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Logan v. Ford Motor Company

Court of Appeals of Mississippi

September 17, 2019

WILLIAM LOGAN, INDIVIDUALLY, AND ON BEHALF OF THE WRONGFUL DEATH BENEFICIARIES OF CHARLIE PATSY LOGAN, DECEASED APPELLANT
v.
FORD MOTOR COMPANY, LINCOLN MOTOR COMPANY, AND KIRK AUTO COMPANY APPELLEES

          DATE OF JUDGMENT: 08/21/2017

          GRENADA COUNTY CIRCUIT COURT. HON. GEORGE M. MITCHELL JR. TRIAL JUDGE.

          ATTORNEYS FOR APPELLANT: EDWARD BLACKMON MARCUS AMIR WILLIAMS BRADFORD JEROME BLACKMON

          ATTORNEYS FOR APPELLEES: D. STERLING KIDD BRADLEY WITHERSPOON SMITH GEORGE CLANTON GUNN IV

         EN BANC.

          GREENLEE, J.

         ¶1. This is an appeal from the Grenada County Circuit Court's exclusion of expert testimony and grant of summary judgment. Finding no error, we affirm.

         FACTS AND PROCEDURAL HISTORY

         ¶2. Charlie Patsy Logan and her husband, William Logan, purchased a 2009 Lincoln Town Car from Kirk Auto Company (Kirk). Ford Motor Company (Ford) issued a recall notice on their model's steering sector, and the couple took their car to Kirk for inspection in November 2013. Kirk did not find visible signs of any issue with the car, but ordered replacement parts for the steering sector regardless. The replacement parts were never installed. After the inspection, William damaged the car during a minor accident in which he hit a concrete block and refrigerator in his carport. The couple took the car to a different Ford dealership for repairs.

         ¶3. One month later, 82-year-old Charlie Patsy drove down Mississippi Highway 35 through Carroll County. According to her car's power-train control module, her speed as she drove down this 55-mile-per-hour-limit two-lane road was over 80 miles per hour. The car veered off the road and wrecked. Charlie Patsy did not survive.

         ¶4. In September 2014, William sued Ford, Lincoln Motor, and Kirk in the Grenada County Circuit Court under the Mississippi Products Liability Act (MPLA).[1] Claims against Lincoln Motor were dismissed with prejudice in November 2014.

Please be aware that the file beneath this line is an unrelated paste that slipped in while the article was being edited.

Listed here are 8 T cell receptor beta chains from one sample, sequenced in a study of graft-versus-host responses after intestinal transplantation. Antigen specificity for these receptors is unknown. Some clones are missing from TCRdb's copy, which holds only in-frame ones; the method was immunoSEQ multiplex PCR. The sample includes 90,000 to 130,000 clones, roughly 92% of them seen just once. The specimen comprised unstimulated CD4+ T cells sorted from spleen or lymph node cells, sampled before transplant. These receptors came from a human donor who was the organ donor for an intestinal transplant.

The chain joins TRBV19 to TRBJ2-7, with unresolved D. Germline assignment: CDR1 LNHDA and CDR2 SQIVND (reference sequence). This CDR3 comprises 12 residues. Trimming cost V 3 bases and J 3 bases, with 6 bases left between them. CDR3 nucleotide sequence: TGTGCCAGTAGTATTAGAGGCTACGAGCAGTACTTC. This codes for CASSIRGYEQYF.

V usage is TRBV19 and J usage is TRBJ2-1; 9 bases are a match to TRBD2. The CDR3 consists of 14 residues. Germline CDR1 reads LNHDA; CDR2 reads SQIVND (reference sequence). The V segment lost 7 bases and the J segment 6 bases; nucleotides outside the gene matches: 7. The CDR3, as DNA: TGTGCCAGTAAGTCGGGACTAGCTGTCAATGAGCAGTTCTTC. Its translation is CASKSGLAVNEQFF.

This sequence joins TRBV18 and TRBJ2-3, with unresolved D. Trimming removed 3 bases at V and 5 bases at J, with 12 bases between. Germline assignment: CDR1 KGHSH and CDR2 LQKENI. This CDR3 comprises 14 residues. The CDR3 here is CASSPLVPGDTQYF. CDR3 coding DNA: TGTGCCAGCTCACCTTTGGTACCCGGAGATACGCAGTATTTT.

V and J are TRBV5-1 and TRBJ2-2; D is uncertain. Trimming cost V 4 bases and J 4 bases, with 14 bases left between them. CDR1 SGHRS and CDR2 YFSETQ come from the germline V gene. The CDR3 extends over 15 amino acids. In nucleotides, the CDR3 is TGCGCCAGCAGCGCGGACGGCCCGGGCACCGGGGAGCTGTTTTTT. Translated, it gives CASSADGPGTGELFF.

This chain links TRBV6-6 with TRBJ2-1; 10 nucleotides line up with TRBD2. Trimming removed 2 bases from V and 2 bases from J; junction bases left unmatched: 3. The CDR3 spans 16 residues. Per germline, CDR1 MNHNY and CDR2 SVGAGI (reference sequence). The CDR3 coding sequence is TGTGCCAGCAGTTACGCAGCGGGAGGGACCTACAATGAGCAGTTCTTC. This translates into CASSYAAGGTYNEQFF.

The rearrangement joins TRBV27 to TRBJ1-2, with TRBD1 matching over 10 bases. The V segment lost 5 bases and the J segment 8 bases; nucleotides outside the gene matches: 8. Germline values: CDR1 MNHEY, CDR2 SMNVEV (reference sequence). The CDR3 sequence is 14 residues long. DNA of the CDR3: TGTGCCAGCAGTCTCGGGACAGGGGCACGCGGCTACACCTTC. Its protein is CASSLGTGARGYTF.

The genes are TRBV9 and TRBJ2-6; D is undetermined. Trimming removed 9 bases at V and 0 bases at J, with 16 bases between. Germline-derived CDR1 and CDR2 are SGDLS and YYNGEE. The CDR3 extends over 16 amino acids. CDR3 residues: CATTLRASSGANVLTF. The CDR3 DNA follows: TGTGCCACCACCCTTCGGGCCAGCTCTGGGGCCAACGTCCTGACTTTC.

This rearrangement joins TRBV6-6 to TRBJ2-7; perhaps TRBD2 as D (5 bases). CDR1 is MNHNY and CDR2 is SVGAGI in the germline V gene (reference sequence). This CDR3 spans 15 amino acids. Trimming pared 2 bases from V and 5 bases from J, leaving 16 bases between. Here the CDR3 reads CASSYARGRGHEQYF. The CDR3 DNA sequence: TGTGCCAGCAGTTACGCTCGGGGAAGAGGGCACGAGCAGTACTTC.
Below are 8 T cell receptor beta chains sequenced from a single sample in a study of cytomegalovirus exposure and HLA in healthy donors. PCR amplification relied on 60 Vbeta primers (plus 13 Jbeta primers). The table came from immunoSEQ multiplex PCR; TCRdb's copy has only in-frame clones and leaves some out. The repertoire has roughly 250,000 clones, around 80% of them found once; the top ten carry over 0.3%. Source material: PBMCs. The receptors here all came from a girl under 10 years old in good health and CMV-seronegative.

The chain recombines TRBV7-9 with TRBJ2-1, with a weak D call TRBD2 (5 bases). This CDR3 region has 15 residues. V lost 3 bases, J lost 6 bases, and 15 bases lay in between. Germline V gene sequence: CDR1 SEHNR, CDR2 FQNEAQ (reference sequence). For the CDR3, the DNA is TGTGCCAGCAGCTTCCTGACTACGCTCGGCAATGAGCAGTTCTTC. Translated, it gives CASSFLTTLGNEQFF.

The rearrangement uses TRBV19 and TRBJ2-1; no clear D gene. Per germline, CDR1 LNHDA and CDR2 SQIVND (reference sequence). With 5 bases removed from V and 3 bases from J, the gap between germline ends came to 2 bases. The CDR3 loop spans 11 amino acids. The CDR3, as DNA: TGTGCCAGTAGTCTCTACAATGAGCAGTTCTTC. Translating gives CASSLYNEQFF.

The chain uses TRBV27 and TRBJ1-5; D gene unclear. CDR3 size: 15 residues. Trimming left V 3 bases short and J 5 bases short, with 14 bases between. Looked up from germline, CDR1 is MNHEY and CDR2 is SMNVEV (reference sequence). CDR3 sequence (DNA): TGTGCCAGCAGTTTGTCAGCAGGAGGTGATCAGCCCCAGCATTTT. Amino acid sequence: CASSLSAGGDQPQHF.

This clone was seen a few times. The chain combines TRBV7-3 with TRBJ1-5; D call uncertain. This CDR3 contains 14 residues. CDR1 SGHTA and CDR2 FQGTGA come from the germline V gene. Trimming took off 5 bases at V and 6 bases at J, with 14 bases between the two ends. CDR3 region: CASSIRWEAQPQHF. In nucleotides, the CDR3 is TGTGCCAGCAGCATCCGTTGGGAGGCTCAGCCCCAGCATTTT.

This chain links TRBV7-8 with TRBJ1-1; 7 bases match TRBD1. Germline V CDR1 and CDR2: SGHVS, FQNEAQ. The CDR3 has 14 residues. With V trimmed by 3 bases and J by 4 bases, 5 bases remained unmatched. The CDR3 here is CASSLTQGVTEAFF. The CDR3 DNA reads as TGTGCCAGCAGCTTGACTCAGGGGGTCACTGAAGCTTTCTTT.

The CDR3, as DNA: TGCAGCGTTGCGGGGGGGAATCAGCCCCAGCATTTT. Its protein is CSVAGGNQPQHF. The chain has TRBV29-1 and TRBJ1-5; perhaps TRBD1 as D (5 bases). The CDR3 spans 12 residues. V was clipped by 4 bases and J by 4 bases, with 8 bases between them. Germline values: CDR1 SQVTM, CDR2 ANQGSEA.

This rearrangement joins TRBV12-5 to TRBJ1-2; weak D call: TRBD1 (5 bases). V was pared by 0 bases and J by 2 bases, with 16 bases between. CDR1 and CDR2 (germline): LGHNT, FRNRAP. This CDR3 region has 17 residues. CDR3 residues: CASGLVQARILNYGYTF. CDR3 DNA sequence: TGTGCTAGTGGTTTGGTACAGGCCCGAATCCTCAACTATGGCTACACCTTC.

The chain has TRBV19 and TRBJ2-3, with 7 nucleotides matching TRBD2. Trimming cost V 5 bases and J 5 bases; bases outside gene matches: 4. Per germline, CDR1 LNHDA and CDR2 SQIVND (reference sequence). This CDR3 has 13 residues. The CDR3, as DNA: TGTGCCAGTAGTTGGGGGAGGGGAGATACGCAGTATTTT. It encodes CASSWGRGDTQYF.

¶5. In September 2015, William tendered Derrick Rainey as "an expert witness in the field of Automotive engineering analysis and Technology" to support his assertion that Charlie Patsy's accident occurred because the Lincoln Town Car's steering column was defectively designed. The defendants deposed him several months later, then moved to exclude Rainey's opinions. The motions were withdrawn, but the defendants filed a renewed motion to exclude Rainey's opinions and moved for summary judgment in May 2017. The court granted both, finding that Rainey was not qualified and that there was no genuine issue of material fact.

         ¶6. William appeals to this Court, asserting that: (1) the circuit court erred when it determined that Rainey was not qualified as an expert; and (2) summary judgment was improper.

         STANDARD OF REVIEW

         ¶7. "When reviewing a trial court's decision to allow or disallow evidence, including expert testimony, we apply an abuse of discretion standard." Delta Reg'l Med. Ctr. v. Taylor, 112 So.3d 11, 20 (¶22) (Miss. Ct. App. 2012). Unless we determine "that a trial court's decision to admit or exclude evidence was arbitrary and clearly erroneous, that decision will stand." Id. And "[a] trial court's grant of summary judgment is reviewed de novo." Wright v. R.M. Smith Invs. L.P., 210 So.3d 555, 557 (ΒΆ6) (Miss. Ct. App. 2016). "Summary judgment is ...


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